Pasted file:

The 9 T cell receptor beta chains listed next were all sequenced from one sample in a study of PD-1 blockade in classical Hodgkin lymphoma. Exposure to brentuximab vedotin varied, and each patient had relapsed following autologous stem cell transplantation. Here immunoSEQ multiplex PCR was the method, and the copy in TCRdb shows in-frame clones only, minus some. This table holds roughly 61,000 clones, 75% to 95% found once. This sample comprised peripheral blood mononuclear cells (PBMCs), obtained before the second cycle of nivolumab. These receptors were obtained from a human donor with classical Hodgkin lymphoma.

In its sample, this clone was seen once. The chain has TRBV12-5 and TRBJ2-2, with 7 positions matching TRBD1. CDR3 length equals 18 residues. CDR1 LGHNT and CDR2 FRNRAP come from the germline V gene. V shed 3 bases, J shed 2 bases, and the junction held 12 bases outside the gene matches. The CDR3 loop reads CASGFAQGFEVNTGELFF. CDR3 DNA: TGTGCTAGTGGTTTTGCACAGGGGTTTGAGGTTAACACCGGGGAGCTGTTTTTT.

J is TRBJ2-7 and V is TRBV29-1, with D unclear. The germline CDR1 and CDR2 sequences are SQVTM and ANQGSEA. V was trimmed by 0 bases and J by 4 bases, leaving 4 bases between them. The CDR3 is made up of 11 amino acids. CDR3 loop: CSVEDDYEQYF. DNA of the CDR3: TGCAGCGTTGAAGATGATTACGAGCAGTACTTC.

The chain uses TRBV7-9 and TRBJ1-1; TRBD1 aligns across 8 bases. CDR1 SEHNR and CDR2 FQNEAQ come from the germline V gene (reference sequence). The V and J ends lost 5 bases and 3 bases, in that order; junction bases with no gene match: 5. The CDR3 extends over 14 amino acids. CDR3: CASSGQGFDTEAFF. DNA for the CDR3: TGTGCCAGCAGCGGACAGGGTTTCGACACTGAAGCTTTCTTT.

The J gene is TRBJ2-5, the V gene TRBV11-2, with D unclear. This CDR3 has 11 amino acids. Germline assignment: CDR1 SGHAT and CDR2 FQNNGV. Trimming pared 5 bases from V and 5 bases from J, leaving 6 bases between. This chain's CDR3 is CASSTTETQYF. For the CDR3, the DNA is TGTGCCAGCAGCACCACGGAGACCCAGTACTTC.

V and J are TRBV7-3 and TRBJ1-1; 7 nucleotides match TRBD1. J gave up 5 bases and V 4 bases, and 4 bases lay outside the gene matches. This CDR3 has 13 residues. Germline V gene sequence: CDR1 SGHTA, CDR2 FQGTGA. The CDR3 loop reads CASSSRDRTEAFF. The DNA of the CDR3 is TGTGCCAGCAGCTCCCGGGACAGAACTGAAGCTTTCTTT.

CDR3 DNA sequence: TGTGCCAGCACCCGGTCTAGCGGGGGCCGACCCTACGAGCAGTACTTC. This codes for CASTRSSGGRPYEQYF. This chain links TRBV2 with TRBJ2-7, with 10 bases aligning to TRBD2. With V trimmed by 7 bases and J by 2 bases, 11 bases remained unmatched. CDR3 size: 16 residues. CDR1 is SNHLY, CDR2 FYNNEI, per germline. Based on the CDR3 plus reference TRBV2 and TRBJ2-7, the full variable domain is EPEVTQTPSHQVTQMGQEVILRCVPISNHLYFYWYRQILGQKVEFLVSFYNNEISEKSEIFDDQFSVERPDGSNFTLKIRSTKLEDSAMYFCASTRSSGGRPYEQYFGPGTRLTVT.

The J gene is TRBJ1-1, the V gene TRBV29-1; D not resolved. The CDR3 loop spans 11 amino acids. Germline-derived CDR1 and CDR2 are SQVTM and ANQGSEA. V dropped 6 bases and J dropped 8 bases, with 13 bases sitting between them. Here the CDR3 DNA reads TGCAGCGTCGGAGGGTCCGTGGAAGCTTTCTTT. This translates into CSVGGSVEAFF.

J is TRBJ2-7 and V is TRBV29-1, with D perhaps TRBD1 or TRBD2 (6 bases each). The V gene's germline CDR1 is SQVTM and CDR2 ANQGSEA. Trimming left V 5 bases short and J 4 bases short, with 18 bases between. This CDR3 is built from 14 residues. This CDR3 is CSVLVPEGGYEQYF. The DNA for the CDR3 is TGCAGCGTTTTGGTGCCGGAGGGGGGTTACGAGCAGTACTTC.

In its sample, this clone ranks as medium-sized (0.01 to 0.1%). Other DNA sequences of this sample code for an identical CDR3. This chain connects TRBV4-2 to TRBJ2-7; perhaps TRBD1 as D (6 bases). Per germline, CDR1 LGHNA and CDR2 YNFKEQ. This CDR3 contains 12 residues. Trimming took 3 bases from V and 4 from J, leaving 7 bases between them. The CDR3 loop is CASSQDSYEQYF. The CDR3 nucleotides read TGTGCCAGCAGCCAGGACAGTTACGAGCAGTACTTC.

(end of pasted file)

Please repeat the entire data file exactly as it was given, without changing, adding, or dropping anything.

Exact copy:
The 9 T cell receptor beta chains listed next were all sequenced from one sample in a study of PD-1 blockade in classical Hodgkin lymphoma. Exposure to brentuximab vedotin varied, and each patient had relapsed following autologous stem cell transplantation. Here immunoSEQ multiplex PCR was the method, and the copy in TCRdb shows in-frame clones only, minus some. This table holds roughly 61,000 clones, 75% to 95% found once. This sample comprised peripheral blood mononuclear cells (PBMCs), obtained before the second cycle of nivolumab. These receptors were obtained from a human donor with classical Hodgkin lymphoma.

In its sample, this clone was seen once. The chain has TRBV12-5 and TRBJ2-2, with 7 positions matching TRBD1. CDR3 length equals 18 residues. CDR1 LGHNT and CDR2 FRNRAP come from the germline V gene. V shed 3 bases, J shed 2 bases, and the junction held 12 bases outside the gene matches. The CDR3 loop reads CASGFAQGFEVNTGELFF. CDR3 DNA: TGTGCTAGTGGTTTTGCACAGGGGTTTGAGGTTAACACCGGGGAGCTGTTTTTT.

J is TRBJ2-7 and V is TRBV29-1, with D unclear. The germline CDR1 and CDR2 sequences are SQVTM and ANQGSEA. V was trimmed by 0 bases and J by 4 bases, leaving 4 bases between them. The CDR3 is made up of 11 amino acids. CDR3 loop: CSVEDDYEQYF. DNA of the CDR3: TGCAGCGTTGAAGATGATTACGAGCAGTACTTC.

The chain uses TRBV7-9 and TRBJ1-1; TRBD1 aligns across 8 bases. CDR1 SEHNR and CDR2 FQNEAQ come from the germline V gene (reference sequence). The V and J ends lost 5 bases and 3 bases, in that order; junction bases with no gene match: 5. The CDR3 extends over 14 amino acids. CDR3: CASSGQGFDTEAFF. DNA for the CDR3: TGTGCCAGCAGCGGACAGGGTTTCGACACTGAAGCTTTCTTT.

The J gene is TRBJ2-5, the V gene TRBV11-2, with D unclear. This CDR3 has 11 amino acids. Germline assignment: CDR1 SGHAT and CDR2 FQNNGV. Trimming pared 5 bases from V and 5 bases from J, leaving 6 bases between. This chain's CDR3 is CASSTTETQYF. For the CDR3, the DNA is TGTGCCAGCAGCACCACGGAGACCCAGTACTTC.

V and J are TRBV7-3 and TRBJ1-1; 7 nucleotides match TRBD1. J gave up 5 bases and V 4 bases, and 4 bases lay outside the gene matches. This CDR3 has 13 residues. Germline V gene sequence: CDR1 SGHTA, CDR2 FQGTGA. The CDR3 loop reads CASSSRDRTEAFF. The DNA of the CDR3 is TGTGCCAGCAGCTCCCGGGACAGAACTGAAGCTTTCTTT.

CDR3 DNA sequence: TGTGCCAGCACCCGGTCTAGCGGGGGCCGACCCTACGAGCAGTACTTC. This codes for CASTRSSGGRPYEQYF. This chain links TRBV2 with TRBJ2-7, with 10 bases aligning to TRBD2. With V trimmed by 7 bases and J by 2 bases, 11 bases remained unmatched. CDR3 size: 16 residues. CDR1 is SNHLY, CDR2 FYNNEI, per germline. Based on the CDR3 plus reference TRBV2 and TRBJ2-7, the full variable domain is EPEVTQTPSHQVTQMGQEVILRCVPISNHLYFYWYRQILGQKVEFLVSFYNNEISEKSEIFDDQFSVERPDGSNFTLKIRSTKLEDSAMYFCASTRSSGGRPYEQYFGPGTRLTVT.

The J gene is TRBJ1-1, the V gene TRBV29-1; D not resolved. The CDR3 loop spans 11 amino acids. Germline-derived CDR1 and CDR2 are SQVTM and ANQGSEA. V dropped 6 bases and J dropped 8 bases, with 13 bases sitting between them. Here the CDR3 DNA reads TGCAGCGTCGGAGGGTCCGTGGAAGCTTTCTTT. This translates into CSVGGSVEAFF.

J is TRBJ2-7 and V is TRBV29-1, with D perhaps TRBD1 or TRBD2 (6 bases each). The V gene's germline CDR1 is SQVTM and CDR2 ANQGSEA. Trimming left V 5 bases short and J 4 bases short, with 18 bases between. This CDR3 is built from 14 residues. This CDR3 is CSVLVPEGGYEQYF. The DNA for the CDR3 is TGCAGCGTTTTGGTGCCGGAGGGGGGTTACGAGCAGTACTTC.

In its sample, this clone ranks as medium-sized (0.01 to 0.1%). Other DNA sequences of this sample code for an identical CDR3. This chain connects TRBV4-2 to TRBJ2-7; perhaps TRBD1 as D (6 bases). Per germline, CDR1 LGHNA and CDR2 YNFKEQ. This CDR3 contains 12 residues. Trimming took 3 bases from V and 4 from J, leaving 7 bases between them. The CDR3 loop is CASSQDSYEQYF. The CDR3 nucleotides read TGTGCCAGCAGCCAGGACAGTTACGAGCAGTACTTC.